honeytail \
    --writekey=YOUR_API_KEY \
    --dataset='RDS PostgreSQL' \
    --parser=postgresql \
    --postgresql.log_line_prefix="%t:%r:%u@%d:[%p]:" \
    --file='slow_logs/*' \

Once you’ve finished backfilling your old logs, we recommend transitioning to the default streaming behavior to stream current logs.

Agentless Integration for PostgreSQL Logs  🔗

As an alternative to using the rdslogs CLI tool, you can configure your RDS instance to mirror its logs to Cloudwatch Logs, then install the Agentless Integration for PostgreSQL Logs. This integration is a Lambda function subscribed to your instance’s RDS Log Group. It parses log events as they arrive and submits them to Honeycomb. Note that configuring your RDS instance to send its logs to Cloudwatch will incur additional AWS costs - see the Cloudwatch Pricing docs for details.

Before you install the Agentless Integration  🔗

Before installing the integration, configure your RDS PostgreSQL instance to output queries in its log file. Refer to Amazon’s documentation on setting Parameter Groups to get started.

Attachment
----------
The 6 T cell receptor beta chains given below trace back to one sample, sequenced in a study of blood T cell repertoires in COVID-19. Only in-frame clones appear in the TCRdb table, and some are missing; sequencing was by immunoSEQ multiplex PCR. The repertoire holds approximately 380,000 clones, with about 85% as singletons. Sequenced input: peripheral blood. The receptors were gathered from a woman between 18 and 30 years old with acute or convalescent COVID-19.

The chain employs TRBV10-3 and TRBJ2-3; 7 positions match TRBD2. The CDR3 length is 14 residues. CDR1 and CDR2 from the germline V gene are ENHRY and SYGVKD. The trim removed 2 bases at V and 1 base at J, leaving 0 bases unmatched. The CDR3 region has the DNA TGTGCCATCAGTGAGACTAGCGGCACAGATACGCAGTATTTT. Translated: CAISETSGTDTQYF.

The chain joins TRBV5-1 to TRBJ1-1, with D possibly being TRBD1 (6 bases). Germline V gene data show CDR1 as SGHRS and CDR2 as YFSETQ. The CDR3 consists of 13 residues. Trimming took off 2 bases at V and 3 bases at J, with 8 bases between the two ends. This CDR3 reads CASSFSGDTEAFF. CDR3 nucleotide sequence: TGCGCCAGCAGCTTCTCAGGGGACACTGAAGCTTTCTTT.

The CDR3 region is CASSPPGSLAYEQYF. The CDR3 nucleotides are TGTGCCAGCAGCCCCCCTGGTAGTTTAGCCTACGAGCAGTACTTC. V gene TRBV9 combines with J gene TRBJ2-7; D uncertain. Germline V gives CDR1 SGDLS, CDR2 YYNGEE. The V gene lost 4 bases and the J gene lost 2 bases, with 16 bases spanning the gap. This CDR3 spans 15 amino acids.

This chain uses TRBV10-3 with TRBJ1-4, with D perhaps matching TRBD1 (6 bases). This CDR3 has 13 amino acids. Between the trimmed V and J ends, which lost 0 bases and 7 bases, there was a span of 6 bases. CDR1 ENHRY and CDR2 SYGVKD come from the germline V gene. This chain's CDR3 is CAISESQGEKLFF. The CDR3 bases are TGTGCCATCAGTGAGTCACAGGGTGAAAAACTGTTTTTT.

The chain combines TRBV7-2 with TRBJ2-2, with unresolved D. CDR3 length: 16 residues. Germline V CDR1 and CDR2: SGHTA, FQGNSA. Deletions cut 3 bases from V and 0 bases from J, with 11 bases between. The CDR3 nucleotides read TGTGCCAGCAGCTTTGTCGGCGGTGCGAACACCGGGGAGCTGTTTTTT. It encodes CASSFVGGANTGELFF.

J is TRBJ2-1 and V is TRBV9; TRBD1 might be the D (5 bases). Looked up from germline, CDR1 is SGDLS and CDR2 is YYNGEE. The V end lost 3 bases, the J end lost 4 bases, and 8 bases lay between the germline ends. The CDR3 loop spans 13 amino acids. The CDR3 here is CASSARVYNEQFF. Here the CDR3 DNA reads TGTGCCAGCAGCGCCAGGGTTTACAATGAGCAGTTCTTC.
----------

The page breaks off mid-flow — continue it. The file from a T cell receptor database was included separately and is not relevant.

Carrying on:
Set the following option in the Parameter Group:

If you switch to a new Parameter Group when you make these changes, make sure you restart the database.

Next, enable publishing of PostgreSQL slow query logs to AWS Cloudwatch Logs. You can do this in the RDS console in the instance configuration. See the AWS docs for full details. After the change, verify that logs are being received by Cloudwatch Logs via the Cloudwatch Logs Console.

Install the Agentless Integration for PostgreSQL Logs  🔗

The PostgreSQL integration exists as an AWS Lambda function deployed in your AWS account. It subscribes to the Cloudwatch Log Group created by RDS, parses log lines, and submits them as events to Honeycomb. You can view the source here.

To install the integration, you will need:

To get started, click this AWS quick-create link. This will launch the Cloudformation Stack creation wizard and will prompt you for a few key inputs: